Vienna

Gelatin

Galerie Meyer Kainer

Four Austrians have been making appearances under the label “Gelatin” for the past five years. They have been engaged by music clubs and invited to participate in theater festivals; they have made commissioned “percent for art” pieces and staged their multiworks in art exhibitions. Depending on the occasion, this group of artists offers everything from short, spectacular appearances (like the nightclub performance in which they hung from the ceiling and whipped each other with leeks) to complex installations such as Operation Lila, 1999, a miniature operating room with stuffed animals as patients, created for the children’s ward in a hospital in Merano, Italy. No matter how different the occasions. there are similarities that link Gelatin’s appearances, from the objects and constructions they cobble together using found materials to the way they invite the viewer to take an active role in the art experience—not to mention their staging of themselves: jolly and often naked. This has led to their being labeled a “boy group” or “fun faction” (“Spaßfraktion”)—unfairly, as this gallery exhibition impressively demonstrated.

True, even here Gelatin could be seen delighting in their own nudity, notably on the invitation card: The half-naked artists were collaged into a kind of scale, a trestle with two baskets. Was the exhibition’s title, “Buttik Transportør,” meant to be cryptic? No. Rather, it is an altered spelling—the group explains it as the “Norwegian translation”—of “boutique transporter.” In the gallery itself there was an unruly, twenty-foot-tall construction of scrap lumber and old cabinets. Three open booths invited entry. A simple button-operated cable lift transported guests into the tower. On three floors and a mezzanine with a balcony, Gelatin presented their wares: clothing, drawings, catalogues, and videos; eggs representing the ones that they threw, while wearing chicken costumes, at the public during last year’s Wiener Festwochen; cardboard slippers for The B-Thing (World Trade Center, 2000), Lego models of Human Elevator (MAK Center for Art and Architecture, Los Angeles, 1999), and Hugbox (Liverpool Biennial, 1999), and some peculiar stuffed animals inserted in pickling jars.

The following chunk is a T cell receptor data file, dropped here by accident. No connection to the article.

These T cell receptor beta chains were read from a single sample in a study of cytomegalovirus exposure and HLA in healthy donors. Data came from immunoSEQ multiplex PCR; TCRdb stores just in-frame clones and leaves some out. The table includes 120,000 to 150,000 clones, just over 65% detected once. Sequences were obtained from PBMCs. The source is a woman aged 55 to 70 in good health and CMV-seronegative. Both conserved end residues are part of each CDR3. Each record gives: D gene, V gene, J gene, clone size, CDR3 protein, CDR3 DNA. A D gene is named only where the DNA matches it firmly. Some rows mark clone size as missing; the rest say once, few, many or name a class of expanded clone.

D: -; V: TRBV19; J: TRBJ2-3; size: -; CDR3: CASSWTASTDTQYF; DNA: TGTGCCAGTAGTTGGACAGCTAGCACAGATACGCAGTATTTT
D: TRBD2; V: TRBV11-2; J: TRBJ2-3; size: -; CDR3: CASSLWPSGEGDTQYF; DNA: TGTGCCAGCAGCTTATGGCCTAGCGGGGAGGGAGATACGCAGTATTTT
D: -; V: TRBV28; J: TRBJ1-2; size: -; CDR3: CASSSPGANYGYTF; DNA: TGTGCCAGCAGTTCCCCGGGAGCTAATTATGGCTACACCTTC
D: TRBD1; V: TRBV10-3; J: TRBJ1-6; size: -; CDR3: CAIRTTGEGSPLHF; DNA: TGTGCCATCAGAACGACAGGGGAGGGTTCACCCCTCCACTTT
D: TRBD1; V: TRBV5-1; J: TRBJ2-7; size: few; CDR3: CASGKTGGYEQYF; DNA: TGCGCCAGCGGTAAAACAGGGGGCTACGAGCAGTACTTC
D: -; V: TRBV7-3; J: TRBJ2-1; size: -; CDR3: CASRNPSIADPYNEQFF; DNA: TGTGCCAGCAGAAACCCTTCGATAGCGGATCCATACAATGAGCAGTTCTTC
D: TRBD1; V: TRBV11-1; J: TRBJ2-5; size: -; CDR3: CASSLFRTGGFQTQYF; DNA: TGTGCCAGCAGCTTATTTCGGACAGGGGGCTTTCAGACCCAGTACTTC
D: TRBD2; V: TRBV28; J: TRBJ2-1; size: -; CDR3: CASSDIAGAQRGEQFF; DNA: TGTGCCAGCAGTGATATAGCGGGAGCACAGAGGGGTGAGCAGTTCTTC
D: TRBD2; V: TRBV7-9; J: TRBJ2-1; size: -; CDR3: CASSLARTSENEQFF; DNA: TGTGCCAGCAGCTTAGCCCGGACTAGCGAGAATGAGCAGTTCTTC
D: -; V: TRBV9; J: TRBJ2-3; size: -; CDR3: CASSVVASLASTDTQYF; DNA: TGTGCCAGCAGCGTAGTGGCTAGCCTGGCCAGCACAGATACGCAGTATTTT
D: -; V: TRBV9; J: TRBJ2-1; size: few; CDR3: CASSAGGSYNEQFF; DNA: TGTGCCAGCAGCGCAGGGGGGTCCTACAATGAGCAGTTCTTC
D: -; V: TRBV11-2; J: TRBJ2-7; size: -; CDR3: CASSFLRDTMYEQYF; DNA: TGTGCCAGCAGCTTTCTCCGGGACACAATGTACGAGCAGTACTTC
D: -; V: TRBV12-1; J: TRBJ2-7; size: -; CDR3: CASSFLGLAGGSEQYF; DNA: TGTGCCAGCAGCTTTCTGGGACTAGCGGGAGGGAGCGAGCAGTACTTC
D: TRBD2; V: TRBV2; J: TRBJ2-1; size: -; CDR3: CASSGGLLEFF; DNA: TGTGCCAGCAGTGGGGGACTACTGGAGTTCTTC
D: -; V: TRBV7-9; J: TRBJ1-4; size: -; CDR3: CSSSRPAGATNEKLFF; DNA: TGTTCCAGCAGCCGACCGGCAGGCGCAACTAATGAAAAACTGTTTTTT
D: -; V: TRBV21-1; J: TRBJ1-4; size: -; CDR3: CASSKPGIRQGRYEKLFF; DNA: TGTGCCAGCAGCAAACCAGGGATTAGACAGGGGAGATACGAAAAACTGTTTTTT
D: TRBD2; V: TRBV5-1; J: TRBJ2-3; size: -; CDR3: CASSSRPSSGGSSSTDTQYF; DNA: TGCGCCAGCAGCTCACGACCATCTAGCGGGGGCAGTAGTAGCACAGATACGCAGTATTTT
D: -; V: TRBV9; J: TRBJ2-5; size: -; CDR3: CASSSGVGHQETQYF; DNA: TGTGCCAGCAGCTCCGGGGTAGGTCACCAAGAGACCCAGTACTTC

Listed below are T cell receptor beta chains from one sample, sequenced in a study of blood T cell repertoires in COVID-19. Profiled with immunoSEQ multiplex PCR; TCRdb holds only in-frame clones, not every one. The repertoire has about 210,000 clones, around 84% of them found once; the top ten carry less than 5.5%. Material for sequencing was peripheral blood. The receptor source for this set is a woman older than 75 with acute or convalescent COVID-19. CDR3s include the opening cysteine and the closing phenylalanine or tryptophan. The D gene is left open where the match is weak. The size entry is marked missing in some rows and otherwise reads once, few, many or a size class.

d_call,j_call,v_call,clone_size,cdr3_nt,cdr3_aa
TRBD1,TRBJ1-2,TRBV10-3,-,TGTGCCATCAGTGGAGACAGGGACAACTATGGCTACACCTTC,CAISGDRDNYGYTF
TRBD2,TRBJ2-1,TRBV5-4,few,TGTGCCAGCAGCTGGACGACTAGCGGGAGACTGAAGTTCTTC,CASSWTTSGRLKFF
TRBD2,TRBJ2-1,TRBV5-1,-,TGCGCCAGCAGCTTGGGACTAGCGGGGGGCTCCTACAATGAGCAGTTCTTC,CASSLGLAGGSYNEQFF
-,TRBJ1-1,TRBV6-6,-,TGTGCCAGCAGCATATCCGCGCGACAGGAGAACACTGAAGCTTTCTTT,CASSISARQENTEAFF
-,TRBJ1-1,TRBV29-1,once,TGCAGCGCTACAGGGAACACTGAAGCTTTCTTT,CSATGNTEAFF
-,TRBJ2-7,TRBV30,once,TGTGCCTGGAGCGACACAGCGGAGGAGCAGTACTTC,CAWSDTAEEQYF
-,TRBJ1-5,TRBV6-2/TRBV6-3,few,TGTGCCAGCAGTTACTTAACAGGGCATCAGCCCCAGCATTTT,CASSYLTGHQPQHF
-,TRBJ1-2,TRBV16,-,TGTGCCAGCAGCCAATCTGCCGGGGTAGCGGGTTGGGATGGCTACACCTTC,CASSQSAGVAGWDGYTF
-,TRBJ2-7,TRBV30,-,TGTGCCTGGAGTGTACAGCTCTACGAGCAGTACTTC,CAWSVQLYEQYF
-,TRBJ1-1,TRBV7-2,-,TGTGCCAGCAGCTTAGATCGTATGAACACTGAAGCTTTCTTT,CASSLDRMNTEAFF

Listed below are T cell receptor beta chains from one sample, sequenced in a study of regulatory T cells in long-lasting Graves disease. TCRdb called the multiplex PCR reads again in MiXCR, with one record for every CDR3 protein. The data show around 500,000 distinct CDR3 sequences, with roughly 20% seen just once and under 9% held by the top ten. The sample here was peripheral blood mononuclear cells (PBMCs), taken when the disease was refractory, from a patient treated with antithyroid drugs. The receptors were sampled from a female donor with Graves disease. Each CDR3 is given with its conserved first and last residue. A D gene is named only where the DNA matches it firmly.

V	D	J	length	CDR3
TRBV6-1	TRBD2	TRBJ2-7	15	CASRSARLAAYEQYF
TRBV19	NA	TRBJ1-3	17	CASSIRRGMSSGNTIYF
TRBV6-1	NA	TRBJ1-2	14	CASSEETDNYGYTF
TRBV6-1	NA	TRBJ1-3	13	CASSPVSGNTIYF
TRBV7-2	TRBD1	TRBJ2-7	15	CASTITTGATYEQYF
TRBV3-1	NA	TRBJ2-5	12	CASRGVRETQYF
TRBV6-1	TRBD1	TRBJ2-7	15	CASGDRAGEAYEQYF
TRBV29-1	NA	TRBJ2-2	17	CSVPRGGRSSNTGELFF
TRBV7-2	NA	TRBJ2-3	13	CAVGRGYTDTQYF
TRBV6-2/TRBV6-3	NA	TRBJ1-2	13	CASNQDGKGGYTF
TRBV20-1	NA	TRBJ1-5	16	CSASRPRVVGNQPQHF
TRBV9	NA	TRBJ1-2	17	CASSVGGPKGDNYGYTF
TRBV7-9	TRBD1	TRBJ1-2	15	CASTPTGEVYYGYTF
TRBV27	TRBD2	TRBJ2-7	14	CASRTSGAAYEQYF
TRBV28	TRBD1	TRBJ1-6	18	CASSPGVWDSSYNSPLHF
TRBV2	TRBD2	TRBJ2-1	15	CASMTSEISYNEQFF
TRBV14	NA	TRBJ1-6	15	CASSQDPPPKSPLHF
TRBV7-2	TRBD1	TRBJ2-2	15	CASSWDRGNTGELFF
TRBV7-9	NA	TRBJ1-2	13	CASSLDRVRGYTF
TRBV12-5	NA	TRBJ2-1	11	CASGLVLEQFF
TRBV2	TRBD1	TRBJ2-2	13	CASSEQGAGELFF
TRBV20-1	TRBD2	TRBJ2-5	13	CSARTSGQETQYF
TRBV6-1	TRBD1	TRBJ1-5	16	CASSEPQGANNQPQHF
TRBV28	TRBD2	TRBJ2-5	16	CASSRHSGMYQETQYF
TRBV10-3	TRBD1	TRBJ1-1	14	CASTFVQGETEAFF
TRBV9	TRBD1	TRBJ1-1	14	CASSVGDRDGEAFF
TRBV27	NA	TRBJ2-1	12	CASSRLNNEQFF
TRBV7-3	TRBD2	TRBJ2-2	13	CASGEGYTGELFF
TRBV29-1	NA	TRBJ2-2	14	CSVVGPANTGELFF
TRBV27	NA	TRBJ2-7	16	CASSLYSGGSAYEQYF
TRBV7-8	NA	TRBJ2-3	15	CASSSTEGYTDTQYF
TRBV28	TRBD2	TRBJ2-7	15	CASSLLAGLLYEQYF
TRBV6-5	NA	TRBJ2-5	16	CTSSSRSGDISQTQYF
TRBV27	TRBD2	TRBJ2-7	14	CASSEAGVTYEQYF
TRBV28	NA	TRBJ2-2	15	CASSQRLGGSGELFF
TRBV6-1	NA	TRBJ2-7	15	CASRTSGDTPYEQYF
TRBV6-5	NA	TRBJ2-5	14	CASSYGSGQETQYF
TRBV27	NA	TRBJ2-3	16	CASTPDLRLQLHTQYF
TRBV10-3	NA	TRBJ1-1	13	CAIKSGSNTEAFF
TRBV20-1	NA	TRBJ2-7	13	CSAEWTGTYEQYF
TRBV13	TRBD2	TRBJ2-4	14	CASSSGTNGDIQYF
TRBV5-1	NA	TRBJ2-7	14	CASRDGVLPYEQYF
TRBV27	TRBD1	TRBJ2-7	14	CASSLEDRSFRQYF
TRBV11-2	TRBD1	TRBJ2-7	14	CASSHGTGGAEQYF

Working one’s way through this “boutique,” one’s attention darted between the playful objects and the outlandish construction, between Gelatin’s world designs as maquettes and their actual execution in space, between the microcosm of the objects and the metalevel of their context. That Gelatin understands the gallery situation beyond its commercial aspect is obvious. Not that the artist group legitimized its appearance here through some all-too-familiar “institutional critique”—instead, they used the commercial space for a demonstrative miniretrospective. More than just providing information on five years of projects, this “retrospective” also dearly demonstrated that for Gelatin fun and humor are not ends in themselves but rather decisive factors on their way toward complex visualizations of literal meanings, toward body-centered wish fulfillment.

—Sabine B. Vogel

Translated from German by Sara Ogger.